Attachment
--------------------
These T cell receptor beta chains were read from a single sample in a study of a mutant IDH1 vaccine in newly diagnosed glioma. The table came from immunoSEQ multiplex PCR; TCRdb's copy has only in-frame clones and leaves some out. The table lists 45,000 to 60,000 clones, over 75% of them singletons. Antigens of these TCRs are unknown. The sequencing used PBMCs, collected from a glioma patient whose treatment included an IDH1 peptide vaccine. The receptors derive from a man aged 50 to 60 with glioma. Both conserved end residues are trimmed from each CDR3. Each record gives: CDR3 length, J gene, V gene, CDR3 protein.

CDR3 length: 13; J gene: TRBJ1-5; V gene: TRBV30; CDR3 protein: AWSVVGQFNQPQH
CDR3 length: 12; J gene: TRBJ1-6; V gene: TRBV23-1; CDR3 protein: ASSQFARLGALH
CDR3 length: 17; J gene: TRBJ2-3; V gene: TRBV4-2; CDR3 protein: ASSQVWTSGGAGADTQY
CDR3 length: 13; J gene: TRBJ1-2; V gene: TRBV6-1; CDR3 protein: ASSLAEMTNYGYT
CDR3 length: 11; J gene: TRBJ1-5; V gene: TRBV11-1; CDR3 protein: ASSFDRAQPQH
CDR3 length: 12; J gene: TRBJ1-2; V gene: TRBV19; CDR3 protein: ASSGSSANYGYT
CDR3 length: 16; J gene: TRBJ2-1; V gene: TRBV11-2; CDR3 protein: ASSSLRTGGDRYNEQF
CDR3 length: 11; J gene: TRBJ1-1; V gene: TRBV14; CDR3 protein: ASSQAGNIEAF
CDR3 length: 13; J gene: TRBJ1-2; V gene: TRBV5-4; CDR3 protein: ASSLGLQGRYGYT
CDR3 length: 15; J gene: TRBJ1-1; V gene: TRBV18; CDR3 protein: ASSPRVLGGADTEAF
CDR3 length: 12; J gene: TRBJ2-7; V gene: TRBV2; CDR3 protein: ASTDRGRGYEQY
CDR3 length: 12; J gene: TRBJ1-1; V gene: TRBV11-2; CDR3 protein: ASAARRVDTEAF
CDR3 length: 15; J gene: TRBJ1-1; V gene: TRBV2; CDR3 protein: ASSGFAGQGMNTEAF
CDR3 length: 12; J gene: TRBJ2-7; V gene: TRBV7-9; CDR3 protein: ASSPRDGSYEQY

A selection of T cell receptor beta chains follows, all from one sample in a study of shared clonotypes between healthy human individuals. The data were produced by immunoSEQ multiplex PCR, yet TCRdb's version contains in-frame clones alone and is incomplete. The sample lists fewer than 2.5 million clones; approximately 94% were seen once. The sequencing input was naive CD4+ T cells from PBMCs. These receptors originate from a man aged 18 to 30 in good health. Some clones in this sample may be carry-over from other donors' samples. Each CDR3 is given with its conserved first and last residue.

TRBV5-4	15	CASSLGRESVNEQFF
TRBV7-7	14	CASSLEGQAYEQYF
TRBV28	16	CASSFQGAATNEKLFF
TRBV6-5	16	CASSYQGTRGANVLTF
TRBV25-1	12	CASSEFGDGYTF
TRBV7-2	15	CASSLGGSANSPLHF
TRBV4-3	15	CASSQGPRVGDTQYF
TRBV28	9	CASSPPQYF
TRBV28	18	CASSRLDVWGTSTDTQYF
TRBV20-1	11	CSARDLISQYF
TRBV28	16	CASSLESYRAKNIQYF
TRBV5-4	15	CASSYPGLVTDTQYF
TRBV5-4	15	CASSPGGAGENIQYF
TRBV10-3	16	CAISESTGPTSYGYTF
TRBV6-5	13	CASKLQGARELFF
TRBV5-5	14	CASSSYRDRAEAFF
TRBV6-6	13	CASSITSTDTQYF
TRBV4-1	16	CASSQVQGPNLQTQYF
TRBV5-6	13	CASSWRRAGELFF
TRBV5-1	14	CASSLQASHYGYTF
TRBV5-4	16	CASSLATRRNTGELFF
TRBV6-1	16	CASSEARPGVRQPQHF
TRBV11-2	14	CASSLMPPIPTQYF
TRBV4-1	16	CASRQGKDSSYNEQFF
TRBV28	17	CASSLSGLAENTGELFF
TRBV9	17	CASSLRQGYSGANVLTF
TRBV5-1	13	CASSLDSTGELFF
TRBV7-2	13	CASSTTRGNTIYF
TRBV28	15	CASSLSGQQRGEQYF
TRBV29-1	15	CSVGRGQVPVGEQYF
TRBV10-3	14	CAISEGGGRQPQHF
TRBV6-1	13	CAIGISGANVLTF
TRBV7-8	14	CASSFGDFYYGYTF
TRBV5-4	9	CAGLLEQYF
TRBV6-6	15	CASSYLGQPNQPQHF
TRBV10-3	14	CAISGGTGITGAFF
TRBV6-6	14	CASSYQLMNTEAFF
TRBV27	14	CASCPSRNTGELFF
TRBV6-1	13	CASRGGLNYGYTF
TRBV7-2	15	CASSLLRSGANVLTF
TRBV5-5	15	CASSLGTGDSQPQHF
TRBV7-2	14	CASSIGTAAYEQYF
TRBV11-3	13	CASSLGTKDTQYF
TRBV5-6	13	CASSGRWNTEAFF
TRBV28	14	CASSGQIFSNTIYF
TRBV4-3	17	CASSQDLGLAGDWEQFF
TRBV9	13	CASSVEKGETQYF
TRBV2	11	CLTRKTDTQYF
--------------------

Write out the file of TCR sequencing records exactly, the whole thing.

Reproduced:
These T cell receptor beta chains were read from a single sample in a study of a mutant IDH1 vaccine in newly diagnosed glioma. The table came from immunoSEQ multiplex PCR; TCRdb's copy has only in-frame clones and leaves some out. The table lists 45,000 to 60,000 clones, over 75% of them singletons. Antigens of these TCRs are unknown. The sequencing used PBMCs, collected from a glioma patient whose treatment included an IDH1 peptide vaccine. The receptors derive from a man aged 50 to 60 with glioma. Both conserved end residues are trimmed from each CDR3. Each record gives: CDR3 length, J gene, V gene, CDR3 protein.

CDR3 length: 13; J gene: TRBJ1-5; V gene: TRBV30; CDR3 protein: AWSVVGQFNQPQH
CDR3 length: 12; J gene: TRBJ1-6; V gene: TRBV23-1; CDR3 protein: ASSQFARLGALH
CDR3 length: 17; J gene: TRBJ2-3; V gene: TRBV4-2; CDR3 protein: ASSQVWTSGGAGADTQY
CDR3 length: 13; J gene: TRBJ1-2; V gene: TRBV6-1; CDR3 protein: ASSLAEMTNYGYT
CDR3 length: 11; J gene: TRBJ1-5; V gene: TRBV11-1; CDR3 protein: ASSFDRAQPQH
CDR3 length: 12; J gene: TRBJ1-2; V gene: TRBV19; CDR3 protein: ASSGSSANYGYT
CDR3 length: 16; J gene: TRBJ2-1; V gene: TRBV11-2; CDR3 protein: ASSSLRTGGDRYNEQF
CDR3 length: 11; J gene: TRBJ1-1; V gene: TRBV14; CDR3 protein: ASSQAGNIEAF
CDR3 length: 13; J gene: TRBJ1-2; V gene: TRBV5-4; CDR3 protein: ASSLGLQGRYGYT
CDR3 length: 15; J gene: TRBJ1-1; V gene: TRBV18; CDR3 protein: ASSPRVLGGADTEAF
CDR3 length: 12; J gene: TRBJ2-7; V gene: TRBV2; CDR3 protein: ASTDRGRGYEQY
CDR3 length: 12; J gene: TRBJ1-1; V gene: TRBV11-2; CDR3 protein: ASAARRVDTEAF
CDR3 length: 15; J gene: TRBJ1-1; V gene: TRBV2; CDR3 protein: ASSGFAGQGMNTEAF
CDR3 length: 12; J gene: TRBJ2-7; V gene: TRBV7-9; CDR3 protein: ASSPRDGSYEQY

A selection of T cell receptor beta chains follows, all from one sample in a study of shared clonotypes between healthy human individuals. The data were produced by immunoSEQ multiplex PCR, yet TCRdb's version contains in-frame clones alone and is incomplete. The sample lists fewer than 2.5 million clones; approximately 94% were seen once. The sequencing input was naive CD4+ T cells from PBMCs. These receptors originate from a man aged 18 to 30 in good health. Some clones in this sample may be carry-over from other donors' samples. Each CDR3 is given with its conserved first and last residue.

TRBV5-4	15	CASSLGRESVNEQFF
TRBV7-7	14	CASSLEGQAYEQYF
TRBV28	16	CASSFQGAATNEKLFF
TRBV6-5	16	CASSYQGTRGANVLTF
TRBV25-1	12	CASSEFGDGYTF
TRBV7-2	15	CASSLGGSANSPLHF
TRBV4-3	15	CASSQGPRVGDTQYF
TRBV28	9	CASSPPQYF
TRBV28	18	CASSRLDVWGTSTDTQYF
TRBV20-1	11	CSARDLISQYF
TRBV28	16	CASSLESYRAKNIQYF
TRBV5-4	15	CASSYPGLVTDTQYF
TRBV5-4	15	CASSPGGAGENIQYF
TRBV10-3	16	CAISESTGPTSYGYTF
TRBV6-5	13	CASKLQGARELFF
TRBV5-5	14	CASSSYRDRAEAFF
TRBV6-6	13	CASSITSTDTQYF
TRBV4-1	16	CASSQVQGPNLQTQYF
TRBV5-6	13	CASSWRRAGELFF
TRBV5-1	14	CASSLQASHYGYTF
TRBV5-4	16	CASSLATRRNTGELFF
TRBV6-1	16	CASSEARPGVRQPQHF
TRBV11-2	14	CASSLMPPIPTQYF
TRBV4-1	16	CASRQGKDSSYNEQFF
TRBV28	17	CASSLSGLAENTGELFF
TRBV9	17	CASSLRQGYSGANVLTF
TRBV5-1	13	CASSLDSTGELFF
TRBV7-2	13	CASSTTRGNTIYF
TRBV28	15	CASSLSGQQRGEQYF
TRBV29-1	15	CSVGRGQVPVGEQYF
TRBV10-3	14	CAISEGGGRQPQHF
TRBV6-1	13	CAIGISGANVLTF
TRBV7-8	14	CASSFGDFYYGYTF
TRBV5-4	9	CAGLLEQYF
TRBV6-6	15	CASSYLGQPNQPQHF
TRBV10-3	14	CAISGGTGITGAFF
TRBV6-6	14	CASSYQLMNTEAFF
TRBV27	14	CASCPSRNTGELFF
TRBV6-1	13	CASRGGLNYGYTF
TRBV7-2	15	CASSLLRSGANVLTF
TRBV5-5	15	CASSLGTGDSQPQHF
TRBV7-2	14	CASSIGTAAYEQYF
TRBV11-3	13	CASSLGTKDTQYF
TRBV5-6	13	CASSGRWNTEAFF
TRBV28	14	CASSGQIFSNTIYF
TRBV4-3	17	CASSQDLGLAGDWEQFF
TRBV9	13	CASSVEKGETQYF
TRBV2	11	CLTRKTDTQYF